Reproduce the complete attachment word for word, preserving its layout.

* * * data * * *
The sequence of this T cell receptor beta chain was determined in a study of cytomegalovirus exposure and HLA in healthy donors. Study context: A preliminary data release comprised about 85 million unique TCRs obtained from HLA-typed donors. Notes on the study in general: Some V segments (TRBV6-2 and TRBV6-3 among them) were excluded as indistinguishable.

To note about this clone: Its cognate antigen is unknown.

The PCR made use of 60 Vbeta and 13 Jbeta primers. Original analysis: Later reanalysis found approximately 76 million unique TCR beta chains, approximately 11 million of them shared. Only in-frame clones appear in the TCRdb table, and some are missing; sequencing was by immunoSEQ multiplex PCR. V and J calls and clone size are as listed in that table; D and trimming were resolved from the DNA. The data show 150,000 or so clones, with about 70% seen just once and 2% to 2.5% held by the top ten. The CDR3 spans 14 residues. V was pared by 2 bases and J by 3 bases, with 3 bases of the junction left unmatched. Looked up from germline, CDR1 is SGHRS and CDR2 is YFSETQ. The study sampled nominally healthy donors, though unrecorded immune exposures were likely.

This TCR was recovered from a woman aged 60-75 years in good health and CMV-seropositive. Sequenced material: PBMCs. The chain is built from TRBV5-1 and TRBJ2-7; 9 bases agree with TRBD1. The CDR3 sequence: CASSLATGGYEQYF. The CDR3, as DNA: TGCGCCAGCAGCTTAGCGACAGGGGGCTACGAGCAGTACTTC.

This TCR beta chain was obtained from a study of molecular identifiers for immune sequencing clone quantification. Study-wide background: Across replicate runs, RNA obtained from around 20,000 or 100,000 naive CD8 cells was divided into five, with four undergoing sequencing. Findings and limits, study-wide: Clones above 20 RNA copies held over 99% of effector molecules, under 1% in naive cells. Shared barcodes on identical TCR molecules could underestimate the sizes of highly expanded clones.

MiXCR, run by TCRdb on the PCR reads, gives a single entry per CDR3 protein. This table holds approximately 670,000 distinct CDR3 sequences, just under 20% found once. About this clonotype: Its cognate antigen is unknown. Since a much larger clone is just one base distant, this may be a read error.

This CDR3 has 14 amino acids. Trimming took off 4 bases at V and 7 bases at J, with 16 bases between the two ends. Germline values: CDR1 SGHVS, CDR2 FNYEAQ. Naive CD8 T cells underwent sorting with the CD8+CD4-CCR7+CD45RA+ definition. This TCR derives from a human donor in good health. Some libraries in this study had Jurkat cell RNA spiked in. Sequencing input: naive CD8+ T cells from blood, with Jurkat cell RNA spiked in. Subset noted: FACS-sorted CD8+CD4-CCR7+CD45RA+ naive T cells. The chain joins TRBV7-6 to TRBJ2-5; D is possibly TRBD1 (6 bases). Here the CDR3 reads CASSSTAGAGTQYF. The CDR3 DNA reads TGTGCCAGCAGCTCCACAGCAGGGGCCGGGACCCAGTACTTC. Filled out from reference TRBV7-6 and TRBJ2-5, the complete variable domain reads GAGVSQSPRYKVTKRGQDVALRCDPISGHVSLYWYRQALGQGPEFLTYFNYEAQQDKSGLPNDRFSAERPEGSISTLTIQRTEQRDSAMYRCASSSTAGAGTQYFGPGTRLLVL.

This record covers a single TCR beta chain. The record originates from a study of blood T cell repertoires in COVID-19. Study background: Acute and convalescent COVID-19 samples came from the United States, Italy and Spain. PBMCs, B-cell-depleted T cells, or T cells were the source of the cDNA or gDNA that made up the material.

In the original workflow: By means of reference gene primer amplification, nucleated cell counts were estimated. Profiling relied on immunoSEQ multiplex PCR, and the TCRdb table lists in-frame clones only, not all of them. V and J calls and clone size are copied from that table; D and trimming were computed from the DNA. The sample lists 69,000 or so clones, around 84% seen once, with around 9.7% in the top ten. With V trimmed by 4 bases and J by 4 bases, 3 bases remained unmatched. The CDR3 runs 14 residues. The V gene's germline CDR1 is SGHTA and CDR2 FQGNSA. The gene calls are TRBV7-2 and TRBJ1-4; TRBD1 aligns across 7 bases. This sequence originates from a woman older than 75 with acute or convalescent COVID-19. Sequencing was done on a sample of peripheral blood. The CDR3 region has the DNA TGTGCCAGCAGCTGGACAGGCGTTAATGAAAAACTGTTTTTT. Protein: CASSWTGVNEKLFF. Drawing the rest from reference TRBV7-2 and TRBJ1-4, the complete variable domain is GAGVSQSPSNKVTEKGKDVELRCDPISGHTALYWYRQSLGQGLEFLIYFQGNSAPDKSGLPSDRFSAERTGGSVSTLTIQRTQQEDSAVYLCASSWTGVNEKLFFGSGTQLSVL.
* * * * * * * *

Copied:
The sequence of this T cell receptor beta chain was determined in a study of cytomegalovirus exposure and HLA in healthy donors. Study context: A preliminary data release comprised about 85 million unique TCRs obtained from HLA-typed donors. Notes on the study in general: Some V segments (TRBV6-2 and TRBV6-3 among them) were excluded as indistinguishable.

To note about this clone: Its cognate antigen is unknown.

The PCR made use of 60 Vbeta and 13 Jbeta primers. Original analysis: Later reanalysis found approximately 76 million unique TCR beta chains, approximately 11 million of them shared. Only in-frame clones appear in the TCRdb table, and some are missing; sequencing was by immunoSEQ multiplex PCR. V and J calls and clone size are as listed in that table; D and trimming were resolved from the DNA. The data show 150,000 or so clones, with about 70% seen just once and 2% to 2.5% held by the top ten. The CDR3 spans 14 residues. V was pared by 2 bases and J by 3 bases, with 3 bases of the junction left unmatched. Looked up from germline, CDR1 is SGHRS and CDR2 is YFSETQ. The study sampled nominally healthy donors, though unrecorded immune exposures were likely.

This TCR was recovered from a woman aged 60-75 years in good health and CMV-seropositive. Sequenced material: PBMCs. The chain is built from TRBV5-1 and TRBJ2-7; 9 bases agree with TRBD1. The CDR3 sequence: CASSLATGGYEQYF. The CDR3, as DNA: TGCGCCAGCAGCTTAGCGACAGGGGGCTACGAGCAGTACTTC.

This TCR beta chain was obtained from a study of molecular identifiers for immune sequencing clone quantification. Study-wide background: Across replicate runs, RNA obtained from around 20,000 or 100,000 naive CD8 cells was divided into five, with four undergoing sequencing. Findings and limits, study-wide: Clones above 20 RNA copies held over 99% of effector molecules, under 1% in naive cells. Shared barcodes on identical TCR molecules could underestimate the sizes of highly expanded clones.

MiXCR, run by TCRdb on the PCR reads, gives a single entry per CDR3 protein. This table holds approximately 670,000 distinct CDR3 sequences, just under 20% found once. About this clonotype: Its cognate antigen is unknown. Since a much larger clone is just one base distant, this may be a read error.

This CDR3 has 14 amino acids. Trimming took off 4 bases at V and 7 bases at J, with 16 bases between the two ends. Germline values: CDR1 SGHVS, CDR2 FNYEAQ. Naive CD8 T cells underwent sorting with the CD8+CD4-CCR7+CD45RA+ definition. This TCR derives from a human donor in good health. Some libraries in this study had Jurkat cell RNA spiked in. Sequencing input: naive CD8+ T cells from blood, with Jurkat cell RNA spiked in. Subset noted: FACS-sorted CD8+CD4-CCR7+CD45RA+ naive T cells. The chain joins TRBV7-6 to TRBJ2-5; D is possibly TRBD1 (6 bases). Here the CDR3 reads CASSSTAGAGTQYF. The CDR3 DNA reads TGTGCCAGCAGCTCCACAGCAGGGGCCGGGACCCAGTACTTC. Filled out from reference TRBV7-6 and TRBJ2-5, the complete variable domain reads GAGVSQSPRYKVTKRGQDVALRCDPISGHVSLYWYRQALGQGPEFLTYFNYEAQQDKSGLPNDRFSAERPEGSISTLTIQRTEQRDSAMYRCASSSTAGAGTQYFGPGTRLLVL.

This record covers a single TCR beta chain. The record originates from a study of blood T cell repertoires in COVID-19. Study background: Acute and convalescent COVID-19 samples came from the United States, Italy and Spain. PBMCs, B-cell-depleted T cells, or T cells were the source of the cDNA or gDNA that made up the material.

In the original workflow: By means of reference gene primer amplification, nucleated cell counts were estimated. Profiling relied on immunoSEQ multiplex PCR, and the TCRdb table lists in-frame clones only, not all of them. V and J calls and clone size are copied from that table; D and trimming were computed from the DNA. The sample lists 69,000 or so clones, around 84% seen once, with around 9.7% in the top ten. With V trimmed by 4 bases and J by 4 bases, 3 bases remained unmatched. The CDR3 runs 14 residues. The V gene's germline CDR1 is SGHTA and CDR2 FQGNSA. The gene calls are TRBV7-2 and TRBJ1-4; TRBD1 aligns across 7 bases. This sequence originates from a woman older than 75 with acute or convalescent COVID-19. Sequencing was done on a sample of peripheral blood. The CDR3 region has the DNA TGTGCCAGCAGCTGGACAGGCGTTAATGAAAAACTGTTTTTT. Protein: CASSWTGVNEKLFF. Drawing the rest from reference TRBV7-2 and TRBJ1-4, the complete variable domain is GAGVSQSPSNKVTEKGKDVELRCDPISGHTALYWYRQSLGQGLEFLIYFQGNSAPDKSGLPSDRFSAERTGGSVSTLTIQRTQQEDSAVYLCASSWTGVNEKLFFGSGTQLSVL.